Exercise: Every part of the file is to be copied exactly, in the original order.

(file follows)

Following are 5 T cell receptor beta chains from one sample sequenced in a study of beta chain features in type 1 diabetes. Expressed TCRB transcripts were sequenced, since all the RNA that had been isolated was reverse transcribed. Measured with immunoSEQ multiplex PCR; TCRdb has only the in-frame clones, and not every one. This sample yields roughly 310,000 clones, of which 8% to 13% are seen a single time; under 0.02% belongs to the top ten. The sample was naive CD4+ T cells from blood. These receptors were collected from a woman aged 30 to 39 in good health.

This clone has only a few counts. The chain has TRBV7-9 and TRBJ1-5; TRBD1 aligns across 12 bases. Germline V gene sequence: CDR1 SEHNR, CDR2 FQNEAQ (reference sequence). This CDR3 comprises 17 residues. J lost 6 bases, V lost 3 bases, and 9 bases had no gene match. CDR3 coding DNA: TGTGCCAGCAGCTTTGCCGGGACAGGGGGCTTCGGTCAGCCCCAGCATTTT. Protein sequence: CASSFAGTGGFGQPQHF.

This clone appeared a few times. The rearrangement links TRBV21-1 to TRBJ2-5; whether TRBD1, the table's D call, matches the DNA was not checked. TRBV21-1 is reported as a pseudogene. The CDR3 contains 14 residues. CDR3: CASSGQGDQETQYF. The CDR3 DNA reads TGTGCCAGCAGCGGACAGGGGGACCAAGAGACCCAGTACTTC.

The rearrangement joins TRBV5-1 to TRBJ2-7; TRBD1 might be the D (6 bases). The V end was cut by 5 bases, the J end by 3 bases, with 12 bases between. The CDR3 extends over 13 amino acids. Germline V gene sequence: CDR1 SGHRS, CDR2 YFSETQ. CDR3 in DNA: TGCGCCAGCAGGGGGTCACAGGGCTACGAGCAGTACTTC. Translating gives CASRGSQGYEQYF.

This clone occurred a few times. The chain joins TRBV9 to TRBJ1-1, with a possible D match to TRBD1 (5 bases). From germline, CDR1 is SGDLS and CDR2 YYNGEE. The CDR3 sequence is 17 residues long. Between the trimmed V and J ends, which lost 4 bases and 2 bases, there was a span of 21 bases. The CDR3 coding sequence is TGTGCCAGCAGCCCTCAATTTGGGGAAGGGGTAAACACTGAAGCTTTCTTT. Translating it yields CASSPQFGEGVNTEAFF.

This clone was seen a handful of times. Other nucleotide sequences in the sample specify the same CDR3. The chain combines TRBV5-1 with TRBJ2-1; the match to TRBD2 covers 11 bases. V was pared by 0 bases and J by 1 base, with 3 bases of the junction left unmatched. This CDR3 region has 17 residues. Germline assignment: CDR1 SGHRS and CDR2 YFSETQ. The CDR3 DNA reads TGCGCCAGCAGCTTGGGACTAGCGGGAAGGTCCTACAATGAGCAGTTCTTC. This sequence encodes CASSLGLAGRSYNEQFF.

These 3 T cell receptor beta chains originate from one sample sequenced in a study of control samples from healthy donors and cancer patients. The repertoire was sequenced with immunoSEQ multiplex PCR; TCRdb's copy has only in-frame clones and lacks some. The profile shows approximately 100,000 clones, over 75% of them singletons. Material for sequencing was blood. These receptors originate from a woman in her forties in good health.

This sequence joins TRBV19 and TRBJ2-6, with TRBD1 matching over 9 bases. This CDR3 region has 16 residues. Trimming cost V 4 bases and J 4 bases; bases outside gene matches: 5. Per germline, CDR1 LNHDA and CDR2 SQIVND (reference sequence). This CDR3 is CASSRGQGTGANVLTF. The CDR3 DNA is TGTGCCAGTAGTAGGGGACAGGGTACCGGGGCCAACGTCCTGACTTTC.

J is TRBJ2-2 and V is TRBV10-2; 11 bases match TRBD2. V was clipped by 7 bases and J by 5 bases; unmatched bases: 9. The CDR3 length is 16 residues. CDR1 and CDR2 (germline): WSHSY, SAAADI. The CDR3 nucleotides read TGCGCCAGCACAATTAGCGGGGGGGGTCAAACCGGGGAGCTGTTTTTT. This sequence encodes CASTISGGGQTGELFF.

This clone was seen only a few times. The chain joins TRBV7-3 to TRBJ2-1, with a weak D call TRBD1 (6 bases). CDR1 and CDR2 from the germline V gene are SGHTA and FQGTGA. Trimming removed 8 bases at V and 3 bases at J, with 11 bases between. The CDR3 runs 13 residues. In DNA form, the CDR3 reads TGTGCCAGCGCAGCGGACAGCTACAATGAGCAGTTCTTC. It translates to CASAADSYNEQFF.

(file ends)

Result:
Following are 5 T cell receptor beta chains from one sample sequenced in a study of beta chain features in type 1 diabetes. Expressed TCRB transcripts were sequenced, since all the RNA that had been isolated was reverse transcribed. Measured with immunoSEQ multiplex PCR; TCRdb has only the in-frame clones, and not every one. This sample yields roughly 310,000 clones, of which 8% to 13% are seen a single time; under 0.02% belongs to the top ten. The sample was naive CD4+ T cells from blood. These receptors were collected from a woman aged 30 to 39 in good health.

This clone has only a few counts. The chain has TRBV7-9 and TRBJ1-5; TRBD1 aligns across 12 bases. Germline V gene sequence: CDR1 SEHNR, CDR2 FQNEAQ (reference sequence). This CDR3 comprises 17 residues. J lost 6 bases, V lost 3 bases, and 9 bases had no gene match. CDR3 coding DNA: TGTGCCAGCAGCTTTGCCGGGACAGGGGGCTTCGGTCAGCCCCAGCATTTT. Protein sequence: CASSFAGTGGFGQPQHF.

This clone appeared a few times. The rearrangement links TRBV21-1 to TRBJ2-5; whether TRBD1, the table's D call, matches the DNA was not checked. TRBV21-1 is reported as a pseudogene. The CDR3 contains 14 residues. CDR3: CASSGQGDQETQYF. The CDR3 DNA reads TGTGCCAGCAGCGGACAGGGGGACCAAGAGACCCAGTACTTC.

The rearrangement joins TRBV5-1 to TRBJ2-7; TRBD1 might be the D (6 bases). The V end was cut by 5 bases, the J end by 3 bases, with 12 bases between. The CDR3 extends over 13 amino acids. Germline V gene sequence: CDR1 SGHRS, CDR2 YFSETQ. CDR3 in DNA: TGCGCCAGCAGGGGGTCACAGGGCTACGAGCAGTACTTC. Translating gives CASRGSQGYEQYF.

This clone occurred a few times. The chain joins TRBV9 to TRBJ1-1, with a possible D match to TRBD1 (5 bases). From germline, CDR1 is SGDLS and CDR2 YYNGEE. The CDR3 sequence is 17 residues long. Between the trimmed V and J ends, which lost 4 bases and 2 bases, there was a span of 21 bases. The CDR3 coding sequence is TGTGCCAGCAGCCCTCAATTTGGGGAAGGGGTAAACACTGAAGCTTTCTTT. Translating it yields CASSPQFGEGVNTEAFF.

This clone was seen a handful of times. Other nucleotide sequences in the sample specify the same CDR3. The chain combines TRBV5-1 with TRBJ2-1; the match to TRBD2 covers 11 bases. V was pared by 0 bases and J by 1 base, with 3 bases of the junction left unmatched. This CDR3 region has 17 residues. Germline assignment: CDR1 SGHRS and CDR2 YFSETQ. The CDR3 DNA reads TGCGCCAGCAGCTTGGGACTAGCGGGAAGGTCCTACAATGAGCAGTTCTTC. This sequence encodes CASSLGLAGRSYNEQFF.

These 3 T cell receptor beta chains originate from one sample sequenced in a study of control samples from healthy donors and cancer patients. The repertoire was sequenced with immunoSEQ multiplex PCR; TCRdb's copy has only in-frame clones and lacks some. The profile shows approximately 100,000 clones, over 75% of them singletons. Material for sequencing was blood. These receptors originate from a woman in her forties in good health.

This sequence joins TRBV19 and TRBJ2-6, with TRBD1 matching over 9 bases. This CDR3 region has 16 residues. Trimming cost V 4 bases and J 4 bases; bases outside gene matches: 5. Per germline, CDR1 LNHDA and CDR2 SQIVND (reference sequence). This CDR3 is CASSRGQGTGANVLTF. The CDR3 DNA is TGTGCCAGTAGTAGGGGACAGGGTACCGGGGCCAACGTCCTGACTTTC.

J is TRBJ2-2 and V is TRBV10-2; 11 bases match TRBD2. V was clipped by 7 bases and J by 5 bases; unmatched bases: 9. The CDR3 length is 16 residues. CDR1 and CDR2 (germline): WSHSY, SAAADI. The CDR3 nucleotides read TGCGCCAGCACAATTAGCGGGGGGGGTCAAACCGGGGAGCTGTTTTTT. This sequence encodes CASTISGGGQTGELFF.

This clone was seen only a few times. The chain joins TRBV7-3 to TRBJ2-1, with a weak D call TRBD1 (6 bases). CDR1 and CDR2 from the germline V gene are SGHTA and FQGTGA. Trimming removed 8 bases at V and 3 bases at J, with 11 bases between. The CDR3 runs 13 residues. In DNA form, the CDR3 reads TGTGCCAGCGCAGCGGACAGCTACAATGAGCAGTTCTTC. It translates to CASAADSYNEQFF.